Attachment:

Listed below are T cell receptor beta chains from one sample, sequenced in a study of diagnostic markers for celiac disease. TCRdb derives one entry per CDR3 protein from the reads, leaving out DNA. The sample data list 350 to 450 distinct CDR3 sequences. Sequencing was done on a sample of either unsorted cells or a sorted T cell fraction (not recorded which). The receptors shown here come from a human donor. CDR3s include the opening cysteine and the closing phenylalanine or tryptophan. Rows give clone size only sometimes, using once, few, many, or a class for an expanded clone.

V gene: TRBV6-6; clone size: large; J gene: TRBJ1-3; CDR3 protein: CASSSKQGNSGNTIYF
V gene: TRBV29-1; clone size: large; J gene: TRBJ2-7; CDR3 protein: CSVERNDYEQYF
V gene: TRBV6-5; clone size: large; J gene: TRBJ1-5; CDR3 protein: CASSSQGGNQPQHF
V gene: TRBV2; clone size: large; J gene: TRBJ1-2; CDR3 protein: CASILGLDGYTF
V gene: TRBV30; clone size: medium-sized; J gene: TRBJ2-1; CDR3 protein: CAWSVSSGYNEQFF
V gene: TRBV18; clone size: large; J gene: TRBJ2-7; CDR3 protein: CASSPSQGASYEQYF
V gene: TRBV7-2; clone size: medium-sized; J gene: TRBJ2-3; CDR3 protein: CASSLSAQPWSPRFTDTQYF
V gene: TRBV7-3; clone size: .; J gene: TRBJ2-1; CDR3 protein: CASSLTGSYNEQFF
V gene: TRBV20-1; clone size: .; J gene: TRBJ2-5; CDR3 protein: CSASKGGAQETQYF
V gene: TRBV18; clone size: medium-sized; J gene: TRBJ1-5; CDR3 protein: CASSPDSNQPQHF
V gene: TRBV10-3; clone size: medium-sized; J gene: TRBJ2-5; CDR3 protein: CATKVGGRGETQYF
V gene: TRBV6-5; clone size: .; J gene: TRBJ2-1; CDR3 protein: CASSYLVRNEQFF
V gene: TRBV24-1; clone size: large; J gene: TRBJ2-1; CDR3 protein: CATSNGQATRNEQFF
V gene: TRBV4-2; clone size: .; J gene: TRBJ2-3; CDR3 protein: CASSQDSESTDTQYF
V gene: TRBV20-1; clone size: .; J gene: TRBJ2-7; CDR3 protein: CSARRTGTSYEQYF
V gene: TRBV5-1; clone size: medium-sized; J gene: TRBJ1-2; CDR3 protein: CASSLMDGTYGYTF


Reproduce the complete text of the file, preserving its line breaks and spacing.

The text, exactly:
Listed below are T cell receptor beta chains from one sample, sequenced in a study of diagnostic markers for celiac disease. TCRdb derives one entry per CDR3 protein from the reads, leaving out DNA. The sample data list 350 to 450 distinct CDR3 sequences. Sequencing was done on a sample of either unsorted cells or a sorted T cell fraction (not recorded which). The receptors shown here come from a human donor. CDR3s include the opening cysteine and the closing phenylalanine or tryptophan. Rows give clone size only sometimes, using once, few, many, or a class for an expanded clone.

V gene: TRBV6-6; clone size: large; J gene: TRBJ1-3; CDR3 protein: CASSSKQGNSGNTIYF
V gene: TRBV29-1; clone size: large; J gene: TRBJ2-7; CDR3 protein: CSVERNDYEQYF
V gene: TRBV6-5; clone size: large; J gene: TRBJ1-5; CDR3 protein: CASSSQGGNQPQHF
V gene: TRBV2; clone size: large; J gene: TRBJ1-2; CDR3 protein: CASILGLDGYTF
V gene: TRBV30; clone size: medium-sized; J gene: TRBJ2-1; CDR3 protein: CAWSVSSGYNEQFF
V gene: TRBV18; clone size: large; J gene: TRBJ2-7; CDR3 protein: CASSPSQGASYEQYF
V gene: TRBV7-2; clone size: medium-sized; J gene: TRBJ2-3; CDR3 protein: CASSLSAQPWSPRFTDTQYF
V gene: TRBV7-3; clone size: .; J gene: TRBJ2-1; CDR3 protein: CASSLTGSYNEQFF
V gene: TRBV20-1; clone size: .; J gene: TRBJ2-5; CDR3 protein: CSASKGGAQETQYF
V gene: TRBV18; clone size: medium-sized; J gene: TRBJ1-5; CDR3 protein: CASSPDSNQPQHF
V gene: TRBV10-3; clone size: medium-sized; J gene: TRBJ2-5; CDR3 protein: CATKVGGRGETQYF
V gene: TRBV6-5; clone size: .; J gene: TRBJ2-1; CDR3 protein: CASSYLVRNEQFF
V gene: TRBV24-1; clone size: large; J gene: TRBJ2-1; CDR3 protein: CATSNGQATRNEQFF
V gene: TRBV4-2; clone size: .; J gene: TRBJ2-3; CDR3 protein: CASSQDSESTDTQYF
V gene: TRBV20-1; clone size: .; J gene: TRBJ2-7; CDR3 protein: CSARRTGTSYEQYF
V gene: TRBV5-1; clone size: medium-sized; J gene: TRBJ1-2; CDR3 protein: CASSLMDGTYGYTF